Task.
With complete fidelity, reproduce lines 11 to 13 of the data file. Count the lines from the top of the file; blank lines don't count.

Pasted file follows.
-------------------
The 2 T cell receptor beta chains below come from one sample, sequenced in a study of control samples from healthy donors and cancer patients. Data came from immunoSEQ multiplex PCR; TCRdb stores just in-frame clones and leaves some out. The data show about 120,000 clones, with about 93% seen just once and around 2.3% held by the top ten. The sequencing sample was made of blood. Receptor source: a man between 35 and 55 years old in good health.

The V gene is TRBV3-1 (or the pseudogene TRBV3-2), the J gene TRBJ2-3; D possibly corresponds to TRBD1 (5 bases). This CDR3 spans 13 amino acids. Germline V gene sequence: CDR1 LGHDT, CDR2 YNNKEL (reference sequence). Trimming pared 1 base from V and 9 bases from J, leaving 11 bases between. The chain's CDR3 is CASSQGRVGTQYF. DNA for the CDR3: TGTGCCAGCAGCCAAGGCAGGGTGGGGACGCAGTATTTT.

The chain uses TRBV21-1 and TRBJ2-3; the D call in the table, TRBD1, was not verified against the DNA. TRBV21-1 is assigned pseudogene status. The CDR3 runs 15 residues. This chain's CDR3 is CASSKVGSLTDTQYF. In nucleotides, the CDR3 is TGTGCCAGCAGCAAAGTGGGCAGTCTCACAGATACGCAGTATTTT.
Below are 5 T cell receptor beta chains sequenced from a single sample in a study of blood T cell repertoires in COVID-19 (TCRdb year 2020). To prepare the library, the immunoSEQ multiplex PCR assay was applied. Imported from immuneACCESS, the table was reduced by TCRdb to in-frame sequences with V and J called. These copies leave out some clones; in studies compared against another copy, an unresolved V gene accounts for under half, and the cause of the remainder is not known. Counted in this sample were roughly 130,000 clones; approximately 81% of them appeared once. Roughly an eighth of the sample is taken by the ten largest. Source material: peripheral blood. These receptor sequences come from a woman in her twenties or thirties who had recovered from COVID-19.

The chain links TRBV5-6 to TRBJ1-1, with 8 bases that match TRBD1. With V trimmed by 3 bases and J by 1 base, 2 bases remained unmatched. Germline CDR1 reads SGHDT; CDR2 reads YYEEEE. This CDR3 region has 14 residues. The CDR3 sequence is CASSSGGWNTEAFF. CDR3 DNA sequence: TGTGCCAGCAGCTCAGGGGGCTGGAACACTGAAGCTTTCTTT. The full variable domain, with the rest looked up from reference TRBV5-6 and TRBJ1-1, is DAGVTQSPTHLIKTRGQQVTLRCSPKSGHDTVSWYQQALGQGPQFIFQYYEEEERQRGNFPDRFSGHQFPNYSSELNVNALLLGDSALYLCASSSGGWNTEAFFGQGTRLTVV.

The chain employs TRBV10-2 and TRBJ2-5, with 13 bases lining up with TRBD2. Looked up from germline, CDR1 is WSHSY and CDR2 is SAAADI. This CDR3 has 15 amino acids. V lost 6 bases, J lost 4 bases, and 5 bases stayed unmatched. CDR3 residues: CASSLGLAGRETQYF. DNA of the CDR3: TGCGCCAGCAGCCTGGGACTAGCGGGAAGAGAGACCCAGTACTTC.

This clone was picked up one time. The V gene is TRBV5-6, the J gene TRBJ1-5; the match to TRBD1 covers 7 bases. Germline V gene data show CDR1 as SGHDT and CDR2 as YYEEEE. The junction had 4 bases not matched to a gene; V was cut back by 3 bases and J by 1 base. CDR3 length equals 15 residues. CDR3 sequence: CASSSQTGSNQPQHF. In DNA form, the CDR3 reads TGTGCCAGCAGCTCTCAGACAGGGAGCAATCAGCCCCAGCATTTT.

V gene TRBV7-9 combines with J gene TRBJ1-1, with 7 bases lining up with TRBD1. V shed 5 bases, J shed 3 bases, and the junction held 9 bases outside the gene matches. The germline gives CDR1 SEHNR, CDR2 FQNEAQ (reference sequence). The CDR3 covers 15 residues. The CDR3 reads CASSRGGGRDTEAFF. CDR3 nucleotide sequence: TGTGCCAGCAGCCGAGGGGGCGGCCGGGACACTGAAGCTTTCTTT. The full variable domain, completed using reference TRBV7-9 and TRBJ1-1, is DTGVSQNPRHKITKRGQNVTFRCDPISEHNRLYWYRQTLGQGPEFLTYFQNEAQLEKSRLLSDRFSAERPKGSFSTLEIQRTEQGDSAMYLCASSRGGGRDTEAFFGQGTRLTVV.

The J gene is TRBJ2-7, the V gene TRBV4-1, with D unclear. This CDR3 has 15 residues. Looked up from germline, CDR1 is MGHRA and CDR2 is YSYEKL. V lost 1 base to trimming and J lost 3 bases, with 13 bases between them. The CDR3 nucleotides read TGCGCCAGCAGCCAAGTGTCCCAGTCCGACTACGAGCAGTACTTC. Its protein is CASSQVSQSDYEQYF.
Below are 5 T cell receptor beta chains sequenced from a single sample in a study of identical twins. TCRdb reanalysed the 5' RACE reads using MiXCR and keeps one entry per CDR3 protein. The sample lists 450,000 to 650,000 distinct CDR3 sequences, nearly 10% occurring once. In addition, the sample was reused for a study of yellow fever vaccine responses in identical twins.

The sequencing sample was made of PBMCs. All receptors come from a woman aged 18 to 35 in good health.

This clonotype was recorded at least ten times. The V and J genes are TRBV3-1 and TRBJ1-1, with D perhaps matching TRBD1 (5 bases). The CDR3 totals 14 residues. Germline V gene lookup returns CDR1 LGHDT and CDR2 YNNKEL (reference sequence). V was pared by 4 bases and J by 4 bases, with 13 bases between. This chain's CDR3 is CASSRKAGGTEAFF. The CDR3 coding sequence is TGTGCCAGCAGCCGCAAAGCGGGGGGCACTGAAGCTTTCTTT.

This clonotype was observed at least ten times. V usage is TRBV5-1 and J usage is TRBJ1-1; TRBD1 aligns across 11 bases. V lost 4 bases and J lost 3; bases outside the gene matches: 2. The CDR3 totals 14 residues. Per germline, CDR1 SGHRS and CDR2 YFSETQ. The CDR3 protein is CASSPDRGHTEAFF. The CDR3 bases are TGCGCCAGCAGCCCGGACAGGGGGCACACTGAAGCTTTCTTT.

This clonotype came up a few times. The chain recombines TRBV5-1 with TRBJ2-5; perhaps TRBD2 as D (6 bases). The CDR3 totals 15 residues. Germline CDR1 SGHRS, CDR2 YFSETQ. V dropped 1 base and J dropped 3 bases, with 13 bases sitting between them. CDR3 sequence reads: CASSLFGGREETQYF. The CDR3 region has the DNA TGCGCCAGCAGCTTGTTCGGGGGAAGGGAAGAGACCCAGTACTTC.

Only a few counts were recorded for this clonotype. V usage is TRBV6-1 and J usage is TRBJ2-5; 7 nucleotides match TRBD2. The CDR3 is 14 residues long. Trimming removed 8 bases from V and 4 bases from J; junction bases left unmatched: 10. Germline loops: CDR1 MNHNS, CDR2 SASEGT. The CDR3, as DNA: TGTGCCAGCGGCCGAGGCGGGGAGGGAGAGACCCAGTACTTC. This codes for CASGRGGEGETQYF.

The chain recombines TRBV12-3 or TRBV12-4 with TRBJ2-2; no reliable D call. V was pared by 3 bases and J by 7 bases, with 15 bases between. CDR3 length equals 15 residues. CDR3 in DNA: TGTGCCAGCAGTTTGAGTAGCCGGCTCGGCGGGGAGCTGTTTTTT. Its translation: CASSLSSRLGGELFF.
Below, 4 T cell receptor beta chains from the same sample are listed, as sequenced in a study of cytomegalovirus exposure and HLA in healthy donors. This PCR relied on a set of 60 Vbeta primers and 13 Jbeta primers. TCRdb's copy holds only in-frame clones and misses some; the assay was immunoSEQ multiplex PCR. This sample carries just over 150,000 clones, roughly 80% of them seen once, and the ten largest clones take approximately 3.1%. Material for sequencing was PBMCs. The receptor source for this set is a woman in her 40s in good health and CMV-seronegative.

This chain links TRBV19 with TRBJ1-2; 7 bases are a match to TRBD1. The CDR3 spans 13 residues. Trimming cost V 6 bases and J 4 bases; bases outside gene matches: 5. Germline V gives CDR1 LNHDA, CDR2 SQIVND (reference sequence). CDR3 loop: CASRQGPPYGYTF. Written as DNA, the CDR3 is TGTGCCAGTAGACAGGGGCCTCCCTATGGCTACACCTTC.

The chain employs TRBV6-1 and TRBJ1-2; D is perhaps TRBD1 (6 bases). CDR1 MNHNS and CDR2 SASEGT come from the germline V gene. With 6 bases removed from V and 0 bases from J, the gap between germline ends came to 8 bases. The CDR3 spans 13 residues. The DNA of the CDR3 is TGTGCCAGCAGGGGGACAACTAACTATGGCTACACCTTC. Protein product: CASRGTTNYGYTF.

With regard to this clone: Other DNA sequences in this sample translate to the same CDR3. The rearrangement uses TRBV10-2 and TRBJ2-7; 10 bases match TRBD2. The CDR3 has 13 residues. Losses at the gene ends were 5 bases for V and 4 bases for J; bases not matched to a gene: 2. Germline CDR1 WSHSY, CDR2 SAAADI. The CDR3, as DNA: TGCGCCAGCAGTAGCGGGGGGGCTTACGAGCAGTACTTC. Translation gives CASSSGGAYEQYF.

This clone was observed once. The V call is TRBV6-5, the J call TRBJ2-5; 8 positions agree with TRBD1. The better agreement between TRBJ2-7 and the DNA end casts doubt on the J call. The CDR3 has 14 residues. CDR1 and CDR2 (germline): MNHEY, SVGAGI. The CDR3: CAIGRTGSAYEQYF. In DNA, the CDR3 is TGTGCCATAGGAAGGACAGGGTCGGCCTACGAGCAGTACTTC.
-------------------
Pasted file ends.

The sequencing sample was made of PBMCs. All receptors come from a woman aged 18 to 35 in good health.

This clonotype was recorded at least ten times. The V and J genes are TRBV3-1 and TRBJ1-1, with D perhaps matching TRBD1 (5 bases). The CDR3 totals 14 residues. Germline V gene lookup returns CDR1 LGHDT and CDR2 YNNKEL (reference sequence). V was pared by 4 bases and J by 4 bases, with 13 bases between. This chain's CDR3 is CASSRKAGGTEAFF. The CDR3 coding sequence is TGTGCCAGCAGCCGCAAAGCGGGGGGCACTGAAGCTTTCTTT.

This clonotype was observed at least ten times. V usage is TRBV5-1 and J usage is TRBJ1-1; TRBD1 aligns across 11 bases. V lost 4 bases and J lost 3; bases outside the gene matches: 2. The CDR3 totals 14 residues. Per germline, CDR1 SGHRS and CDR2 YFSETQ. The CDR3 protein is CASSPDRGHTEAFF. The CDR3 bases are TGCGCCAGCAGCCCGGACAGGGGGCACACTGAAGCTTTCTTT.